PEARSON: We ended up creating 12 modules that are now scheduled once a month. Every staff meeting that we hold monthly at the beginning of each month, we do a handout that shows current education that's required for that month. It gives a little outline of what they'll be learning, and it also shows what's coming up next month. It always keeps (technicians) engaged.
RUST: We recently put in a new type of HVAC system in a specific suite. It's something our guys have never seen. We had every one of them trained to operate this. We did classroom work, we did site work, and they all used the computers. If they don't take the opportunity to go back and refresh themselves, then they won't remember anything.
Question: What building systems and components generally require the most training?
RUST: Right now, the thing that's kicking our butt is the lighting controls. The lighting controls are so complicated. They're really difficult to work on. We're quickly knocking out the lighting control systems that we will not use anymore. It's a constant nightmare. There are so many relays and low-voltage push buttons. Anything can take a system down.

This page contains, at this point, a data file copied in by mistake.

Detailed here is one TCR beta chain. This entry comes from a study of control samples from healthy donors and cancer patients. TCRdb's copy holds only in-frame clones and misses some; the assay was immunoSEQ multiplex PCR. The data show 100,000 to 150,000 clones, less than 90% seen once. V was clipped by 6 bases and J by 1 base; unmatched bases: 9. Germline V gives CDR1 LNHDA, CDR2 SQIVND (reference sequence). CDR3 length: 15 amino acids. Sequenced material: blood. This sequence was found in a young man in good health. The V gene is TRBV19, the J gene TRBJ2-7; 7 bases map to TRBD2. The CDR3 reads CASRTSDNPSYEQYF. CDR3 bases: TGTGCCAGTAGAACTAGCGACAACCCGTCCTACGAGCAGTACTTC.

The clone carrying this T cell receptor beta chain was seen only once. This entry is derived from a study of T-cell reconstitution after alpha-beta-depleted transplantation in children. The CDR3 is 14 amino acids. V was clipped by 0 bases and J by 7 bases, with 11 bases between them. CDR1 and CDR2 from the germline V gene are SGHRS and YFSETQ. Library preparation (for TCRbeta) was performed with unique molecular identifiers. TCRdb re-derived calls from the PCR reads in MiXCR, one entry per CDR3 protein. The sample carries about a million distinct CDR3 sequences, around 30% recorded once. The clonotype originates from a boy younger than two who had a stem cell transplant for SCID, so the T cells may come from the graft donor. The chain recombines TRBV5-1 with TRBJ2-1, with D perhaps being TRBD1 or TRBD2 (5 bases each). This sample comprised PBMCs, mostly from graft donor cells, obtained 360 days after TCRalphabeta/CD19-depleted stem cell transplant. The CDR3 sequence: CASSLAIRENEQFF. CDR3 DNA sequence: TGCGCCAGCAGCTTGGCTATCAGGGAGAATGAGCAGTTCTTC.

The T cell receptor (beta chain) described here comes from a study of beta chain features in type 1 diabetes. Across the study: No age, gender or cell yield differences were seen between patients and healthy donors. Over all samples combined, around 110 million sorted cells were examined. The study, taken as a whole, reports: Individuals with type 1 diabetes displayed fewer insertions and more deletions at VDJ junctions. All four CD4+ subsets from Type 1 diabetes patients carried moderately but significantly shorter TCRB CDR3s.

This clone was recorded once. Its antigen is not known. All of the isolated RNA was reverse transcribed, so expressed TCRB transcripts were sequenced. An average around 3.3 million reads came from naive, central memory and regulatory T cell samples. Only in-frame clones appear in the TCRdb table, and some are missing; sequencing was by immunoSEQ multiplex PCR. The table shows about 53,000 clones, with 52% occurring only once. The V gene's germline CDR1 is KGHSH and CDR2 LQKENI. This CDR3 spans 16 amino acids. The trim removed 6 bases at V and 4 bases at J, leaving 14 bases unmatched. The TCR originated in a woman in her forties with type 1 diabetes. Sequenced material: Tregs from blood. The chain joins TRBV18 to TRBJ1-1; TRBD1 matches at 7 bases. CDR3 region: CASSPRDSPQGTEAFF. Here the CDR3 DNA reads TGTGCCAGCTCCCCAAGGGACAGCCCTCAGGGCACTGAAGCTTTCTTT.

ALLEN: The energy-management system, the fire-alarm systems, generators, and boilers. For us, a lot of our nurse-call systems are now computerized, where before there were a lot of relays and things like that. From my perspective, the programming that's associated with each of those systems (makes maintaining them difficult).
PEARSON: It's all the large HVAC. Typically, it's hard to find people with that knowledge. That's what we have the biggest issues with is getting people up to speed on the ins and outs of the larger equipment, like chillers, boilers, and large medical air compressors.